As I mentioned in my last e-Newsletter, I have spent a good deal of time over the past month, in conversation with nonprofit executives all over the country, asking them how they are experiencing the recession and what they are doing in response to the current environment. I heard many tales reminiscent of a slow moving freight train bearing down on agencies. Some funding cuts are known and many more are anticipated.

One remarkably calm leader talked about having somewhere in the realm of 100 sources of financing — and his organization actively monitoring most of them as it waits for the whole picture to unfold. A little foundation failure here and a flat reimbursement rate and slow payment there, and at some point the board is pressed to project what else may be ahead and discuss the use of its reserves — if any exist, and perhaps the use of credit, layoffs, program elimination and other difficult issues.

For many nonprofit boards, this is uncharacteristically intense work with a lot of inherent risk and ambiguity. How are boards approaching this moment? Are they clear enough about the financial structure of their agency to be called into decision making? How much framing needs to be done for them? Do they have a sense of the agency’s financial “dashboard” (indicating when you might be hurtling down a long lonely road and your oil light’s been on for a week)?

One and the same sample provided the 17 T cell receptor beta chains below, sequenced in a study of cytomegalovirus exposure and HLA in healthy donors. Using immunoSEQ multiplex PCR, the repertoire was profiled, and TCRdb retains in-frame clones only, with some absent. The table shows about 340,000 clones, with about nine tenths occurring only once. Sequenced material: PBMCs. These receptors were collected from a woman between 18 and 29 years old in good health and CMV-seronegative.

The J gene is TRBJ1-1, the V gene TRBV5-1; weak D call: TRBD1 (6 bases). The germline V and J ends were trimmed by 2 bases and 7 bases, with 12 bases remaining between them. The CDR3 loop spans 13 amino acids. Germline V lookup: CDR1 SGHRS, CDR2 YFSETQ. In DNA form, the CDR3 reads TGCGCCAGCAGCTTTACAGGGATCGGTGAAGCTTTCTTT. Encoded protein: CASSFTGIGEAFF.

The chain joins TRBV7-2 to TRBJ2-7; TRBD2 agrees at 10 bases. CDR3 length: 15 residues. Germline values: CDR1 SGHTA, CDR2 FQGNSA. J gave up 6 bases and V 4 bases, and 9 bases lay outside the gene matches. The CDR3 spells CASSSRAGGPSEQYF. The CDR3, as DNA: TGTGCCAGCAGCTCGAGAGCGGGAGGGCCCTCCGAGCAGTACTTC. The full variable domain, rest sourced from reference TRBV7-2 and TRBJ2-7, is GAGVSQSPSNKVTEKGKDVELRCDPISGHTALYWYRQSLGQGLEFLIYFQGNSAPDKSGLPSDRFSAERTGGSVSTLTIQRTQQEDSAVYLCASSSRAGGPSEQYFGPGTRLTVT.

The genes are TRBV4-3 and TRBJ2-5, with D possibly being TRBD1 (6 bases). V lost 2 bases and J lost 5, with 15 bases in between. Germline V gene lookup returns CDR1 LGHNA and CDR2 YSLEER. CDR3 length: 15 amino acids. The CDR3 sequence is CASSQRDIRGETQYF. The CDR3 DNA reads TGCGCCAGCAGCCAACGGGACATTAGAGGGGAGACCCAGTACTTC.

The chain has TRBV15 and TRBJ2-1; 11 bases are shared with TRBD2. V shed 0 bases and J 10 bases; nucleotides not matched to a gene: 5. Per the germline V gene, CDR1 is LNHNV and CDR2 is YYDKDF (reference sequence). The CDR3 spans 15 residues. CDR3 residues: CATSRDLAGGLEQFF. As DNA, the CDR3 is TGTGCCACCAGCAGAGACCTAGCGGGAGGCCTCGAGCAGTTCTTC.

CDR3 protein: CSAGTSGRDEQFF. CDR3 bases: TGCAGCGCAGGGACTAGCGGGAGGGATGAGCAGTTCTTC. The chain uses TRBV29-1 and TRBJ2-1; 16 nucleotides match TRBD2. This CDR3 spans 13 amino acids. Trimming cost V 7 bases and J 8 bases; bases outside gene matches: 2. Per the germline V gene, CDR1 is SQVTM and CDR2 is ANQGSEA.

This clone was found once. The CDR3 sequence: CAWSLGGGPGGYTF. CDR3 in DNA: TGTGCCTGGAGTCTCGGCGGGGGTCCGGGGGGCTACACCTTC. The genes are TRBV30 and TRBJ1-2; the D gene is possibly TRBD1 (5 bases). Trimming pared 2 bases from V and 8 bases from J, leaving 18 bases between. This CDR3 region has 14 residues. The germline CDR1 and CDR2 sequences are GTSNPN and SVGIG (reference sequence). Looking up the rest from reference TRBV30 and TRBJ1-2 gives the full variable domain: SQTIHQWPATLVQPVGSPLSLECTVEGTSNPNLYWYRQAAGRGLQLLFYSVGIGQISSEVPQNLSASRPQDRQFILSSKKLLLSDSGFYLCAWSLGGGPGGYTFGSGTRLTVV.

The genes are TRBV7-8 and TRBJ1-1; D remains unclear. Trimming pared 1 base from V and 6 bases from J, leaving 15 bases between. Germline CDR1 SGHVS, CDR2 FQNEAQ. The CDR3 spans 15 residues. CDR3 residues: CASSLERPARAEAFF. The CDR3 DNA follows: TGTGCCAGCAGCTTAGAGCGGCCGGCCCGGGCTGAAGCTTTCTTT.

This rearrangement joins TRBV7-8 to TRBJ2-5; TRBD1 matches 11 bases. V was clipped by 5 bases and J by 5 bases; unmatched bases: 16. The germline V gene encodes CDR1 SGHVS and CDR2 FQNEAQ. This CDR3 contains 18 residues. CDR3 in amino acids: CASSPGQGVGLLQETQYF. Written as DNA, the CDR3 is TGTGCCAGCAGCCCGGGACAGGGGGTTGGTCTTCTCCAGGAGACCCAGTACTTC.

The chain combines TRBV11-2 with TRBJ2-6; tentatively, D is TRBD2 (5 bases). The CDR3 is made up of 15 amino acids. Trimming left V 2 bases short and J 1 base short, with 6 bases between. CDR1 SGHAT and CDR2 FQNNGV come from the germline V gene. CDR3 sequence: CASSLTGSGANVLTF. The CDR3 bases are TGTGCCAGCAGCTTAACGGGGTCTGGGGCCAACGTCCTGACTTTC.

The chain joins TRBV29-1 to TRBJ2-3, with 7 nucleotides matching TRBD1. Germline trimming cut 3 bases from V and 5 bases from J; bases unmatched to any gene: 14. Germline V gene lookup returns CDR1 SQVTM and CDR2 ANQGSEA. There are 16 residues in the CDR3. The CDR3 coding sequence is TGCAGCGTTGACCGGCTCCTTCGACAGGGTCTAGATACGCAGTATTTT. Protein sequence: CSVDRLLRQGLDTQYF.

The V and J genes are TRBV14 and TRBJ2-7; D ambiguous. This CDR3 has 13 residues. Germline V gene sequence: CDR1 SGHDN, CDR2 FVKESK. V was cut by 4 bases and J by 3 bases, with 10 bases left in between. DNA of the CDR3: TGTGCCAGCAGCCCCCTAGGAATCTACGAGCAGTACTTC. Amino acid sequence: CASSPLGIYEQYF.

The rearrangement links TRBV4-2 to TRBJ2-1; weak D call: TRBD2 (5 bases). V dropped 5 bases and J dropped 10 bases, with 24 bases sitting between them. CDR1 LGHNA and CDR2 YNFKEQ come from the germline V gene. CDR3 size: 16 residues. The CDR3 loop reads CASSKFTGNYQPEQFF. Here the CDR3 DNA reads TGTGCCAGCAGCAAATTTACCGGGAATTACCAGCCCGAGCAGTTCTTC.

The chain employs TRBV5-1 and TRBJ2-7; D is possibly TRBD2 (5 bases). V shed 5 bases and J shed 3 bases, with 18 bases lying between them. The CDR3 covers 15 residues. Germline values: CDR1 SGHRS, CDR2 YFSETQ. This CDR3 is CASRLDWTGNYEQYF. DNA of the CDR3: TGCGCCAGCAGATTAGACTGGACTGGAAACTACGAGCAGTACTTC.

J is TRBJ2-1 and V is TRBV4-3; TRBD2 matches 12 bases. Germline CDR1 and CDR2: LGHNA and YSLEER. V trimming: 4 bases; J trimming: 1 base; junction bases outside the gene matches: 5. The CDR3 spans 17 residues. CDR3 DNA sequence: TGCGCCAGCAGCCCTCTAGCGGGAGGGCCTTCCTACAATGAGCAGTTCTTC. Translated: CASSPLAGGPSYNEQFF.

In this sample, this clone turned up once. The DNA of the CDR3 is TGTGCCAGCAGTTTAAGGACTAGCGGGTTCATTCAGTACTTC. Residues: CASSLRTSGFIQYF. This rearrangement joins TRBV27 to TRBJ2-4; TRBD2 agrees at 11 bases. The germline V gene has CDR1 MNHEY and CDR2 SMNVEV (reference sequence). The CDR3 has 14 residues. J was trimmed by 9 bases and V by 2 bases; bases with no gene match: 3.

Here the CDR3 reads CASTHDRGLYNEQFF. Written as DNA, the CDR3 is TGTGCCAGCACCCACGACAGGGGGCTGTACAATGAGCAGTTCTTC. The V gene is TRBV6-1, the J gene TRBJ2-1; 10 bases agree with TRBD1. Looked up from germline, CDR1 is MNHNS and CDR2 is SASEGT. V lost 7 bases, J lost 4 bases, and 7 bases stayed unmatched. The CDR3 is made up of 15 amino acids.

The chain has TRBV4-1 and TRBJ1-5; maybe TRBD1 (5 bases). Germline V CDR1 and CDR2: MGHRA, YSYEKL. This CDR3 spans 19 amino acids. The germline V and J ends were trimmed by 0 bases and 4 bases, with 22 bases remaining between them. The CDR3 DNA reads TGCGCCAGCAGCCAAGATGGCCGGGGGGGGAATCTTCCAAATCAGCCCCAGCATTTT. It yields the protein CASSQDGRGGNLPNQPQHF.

We have some stories from those we’ve talked to already but we’d love to hear yours as well. If you wish, we will take your comments behind the scenes so that anything you say will be anonymously posted. What are your circumstances and how is your board responding (or not) in this strange anticipatory moment?

Meanwhile I want to mention two other things:

  1. NPQ is co-sponsoring a nonprofit governance conference on 23-24 April with the Midwest Center for Nonprofit Leadership. This conference is the only one in the country that brings nonprofit leaders and researchers together to review the most current issues on board governance. This year, the conference will be focusing on “Boards in Uncertain Times.” Come and join what has always been a very spirited and useful conference!

  2. NPQ is planning to follow a number of nonprofits through this chaotic era to ensure that we know the immediate needs of our readers as they make decisions on how approach the future of their work. We will chronicle the struggles of a few dozen groups, review all the larger survey research and track, important shifts in public policy and funding as it happens. A subscription to NPQ will get you the magazine, regular e-mail updates, and a complimentary copy of our digital compendium “It May be Hard Times Reader” (this offer expires March 11). If you order now, your subscription will start with our Winter issue, which projects some of the important trends in the nonprofit environment.

Beyond that, I want to say, in my neck of the woods, today is a very sunny and warm day. What a relief!